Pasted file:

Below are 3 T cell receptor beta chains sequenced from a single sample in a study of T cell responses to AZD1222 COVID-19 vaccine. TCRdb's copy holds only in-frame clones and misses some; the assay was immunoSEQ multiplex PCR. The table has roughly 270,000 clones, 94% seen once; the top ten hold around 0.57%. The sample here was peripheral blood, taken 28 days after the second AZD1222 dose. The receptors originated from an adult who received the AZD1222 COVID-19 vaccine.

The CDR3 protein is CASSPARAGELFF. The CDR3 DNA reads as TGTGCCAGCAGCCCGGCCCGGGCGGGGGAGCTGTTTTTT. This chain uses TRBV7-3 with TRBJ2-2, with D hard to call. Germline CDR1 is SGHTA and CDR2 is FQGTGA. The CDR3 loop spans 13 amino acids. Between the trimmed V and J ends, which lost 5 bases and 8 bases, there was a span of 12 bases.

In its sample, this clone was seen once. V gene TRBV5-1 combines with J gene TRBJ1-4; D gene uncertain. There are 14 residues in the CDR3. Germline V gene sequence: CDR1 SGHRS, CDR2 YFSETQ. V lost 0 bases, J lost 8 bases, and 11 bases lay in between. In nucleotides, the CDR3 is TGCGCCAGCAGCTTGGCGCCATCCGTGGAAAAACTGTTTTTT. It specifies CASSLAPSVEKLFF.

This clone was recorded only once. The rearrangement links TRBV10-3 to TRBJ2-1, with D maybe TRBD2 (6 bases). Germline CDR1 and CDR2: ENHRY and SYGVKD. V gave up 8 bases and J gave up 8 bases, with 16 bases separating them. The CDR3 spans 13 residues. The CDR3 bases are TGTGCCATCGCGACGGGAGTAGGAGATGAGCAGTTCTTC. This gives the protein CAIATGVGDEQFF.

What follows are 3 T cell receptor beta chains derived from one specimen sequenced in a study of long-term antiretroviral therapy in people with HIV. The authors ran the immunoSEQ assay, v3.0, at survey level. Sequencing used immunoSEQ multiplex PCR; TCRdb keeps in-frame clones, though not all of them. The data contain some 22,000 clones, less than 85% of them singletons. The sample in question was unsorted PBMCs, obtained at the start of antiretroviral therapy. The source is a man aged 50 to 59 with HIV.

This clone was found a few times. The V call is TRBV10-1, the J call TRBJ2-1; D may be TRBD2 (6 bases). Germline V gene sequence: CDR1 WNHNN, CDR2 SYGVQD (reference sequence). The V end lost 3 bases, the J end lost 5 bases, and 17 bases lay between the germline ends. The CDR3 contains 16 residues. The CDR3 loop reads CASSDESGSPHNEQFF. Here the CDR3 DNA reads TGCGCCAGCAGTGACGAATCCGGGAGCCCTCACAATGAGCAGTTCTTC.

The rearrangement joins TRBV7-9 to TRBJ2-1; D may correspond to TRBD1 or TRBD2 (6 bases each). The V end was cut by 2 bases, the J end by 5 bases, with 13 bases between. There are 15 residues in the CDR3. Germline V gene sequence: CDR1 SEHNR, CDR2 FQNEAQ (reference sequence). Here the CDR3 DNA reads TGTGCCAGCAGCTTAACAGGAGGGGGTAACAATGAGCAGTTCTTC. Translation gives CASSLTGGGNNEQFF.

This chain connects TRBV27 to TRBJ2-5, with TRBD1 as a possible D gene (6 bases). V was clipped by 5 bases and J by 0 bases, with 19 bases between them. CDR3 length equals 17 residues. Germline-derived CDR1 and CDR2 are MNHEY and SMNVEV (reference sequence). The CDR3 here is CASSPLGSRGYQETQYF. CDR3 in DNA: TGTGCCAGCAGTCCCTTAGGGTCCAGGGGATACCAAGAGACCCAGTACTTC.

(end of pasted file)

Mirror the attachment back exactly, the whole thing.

Below are 3 T cell receptor beta chains sequenced from a single sample in a study of T cell responses to AZD1222 COVID-19 vaccine. TCRdb's copy holds only in-frame clones and misses some; the assay was immunoSEQ multiplex PCR. The table has roughly 270,000 clones, 94% seen once; the top ten hold around 0.57%. The sample here was peripheral blood, taken 28 days after the second AZD1222 dose. The receptors originated from an adult who received the AZD1222 COVID-19 vaccine.

The CDR3 protein is CASSPARAGELFF. The CDR3 DNA reads as TGTGCCAGCAGCCCGGCCCGGGCGGGGGAGCTGTTTTTT. This chain uses TRBV7-3 with TRBJ2-2, with D hard to call. Germline CDR1 is SGHTA and CDR2 is FQGTGA. The CDR3 loop spans 13 amino acids. Between the trimmed V and J ends, which lost 5 bases and 8 bases, there was a span of 12 bases.

In its sample, this clone was seen once. V gene TRBV5-1 combines with J gene TRBJ1-4; D gene uncertain. There are 14 residues in the CDR3. Germline V gene sequence: CDR1 SGHRS, CDR2 YFSETQ. V lost 0 bases, J lost 8 bases, and 11 bases lay in between. In nucleotides, the CDR3 is TGCGCCAGCAGCTTGGCGCCATCCGTGGAAAAACTGTTTTTT. It specifies CASSLAPSVEKLFF.

This clone was recorded only once. The rearrangement links TRBV10-3 to TRBJ2-1, with D maybe TRBD2 (6 bases). Germline CDR1 and CDR2: ENHRY and SYGVKD. V gave up 8 bases and J gave up 8 bases, with 16 bases separating them. The CDR3 spans 13 residues. The CDR3 bases are TGTGCCATCGCGACGGGAGTAGGAGATGAGCAGTTCTTC. This gives the protein CAIATGVGDEQFF.

What follows are 3 T cell receptor beta chains derived from one specimen sequenced in a study of long-term antiretroviral therapy in people with HIV. The authors ran the immunoSEQ assay, v3.0, at survey level. Sequencing used immunoSEQ multiplex PCR; TCRdb keeps in-frame clones, though not all of them. The data contain some 22,000 clones, less than 85% of them singletons. The sample in question was unsorted PBMCs, obtained at the start of antiretroviral therapy. The source is a man aged 50 to 59 with HIV.

This clone was found a few times. The V call is TRBV10-1, the J call TRBJ2-1; D may be TRBD2 (6 bases). Germline V gene sequence: CDR1 WNHNN, CDR2 SYGVQD (reference sequence). The V end lost 3 bases, the J end lost 5 bases, and 17 bases lay between the germline ends. The CDR3 contains 16 residues. The CDR3 loop reads CASSDESGSPHNEQFF. Here the CDR3 DNA reads TGCGCCAGCAGTGACGAATCCGGGAGCCCTCACAATGAGCAGTTCTTC.

The rearrangement joins TRBV7-9 to TRBJ2-1; D may correspond to TRBD1 or TRBD2 (6 bases each). The V end was cut by 2 bases, the J end by 5 bases, with 13 bases between. There are 15 residues in the CDR3. Germline V gene sequence: CDR1 SEHNR, CDR2 FQNEAQ (reference sequence). Here the CDR3 DNA reads TGTGCCAGCAGCTTAACAGGAGGGGGTAACAATGAGCAGTTCTTC. Translation gives CASSLTGGGNNEQFF.

This chain connects TRBV27 to TRBJ2-5, with TRBD1 as a possible D gene (6 bases). V was clipped by 5 bases and J by 0 bases, with 19 bases between them. CDR3 length equals 17 residues. Germline-derived CDR1 and CDR2 are MNHEY and SMNVEV (reference sequence). The CDR3 here is CASSPLGSRGYQETQYF. CDR3 in DNA: TGTGCCAGCAGTCCCTTAGGGTCCAGGGGATACCAAGAGACCCAGTACTTC.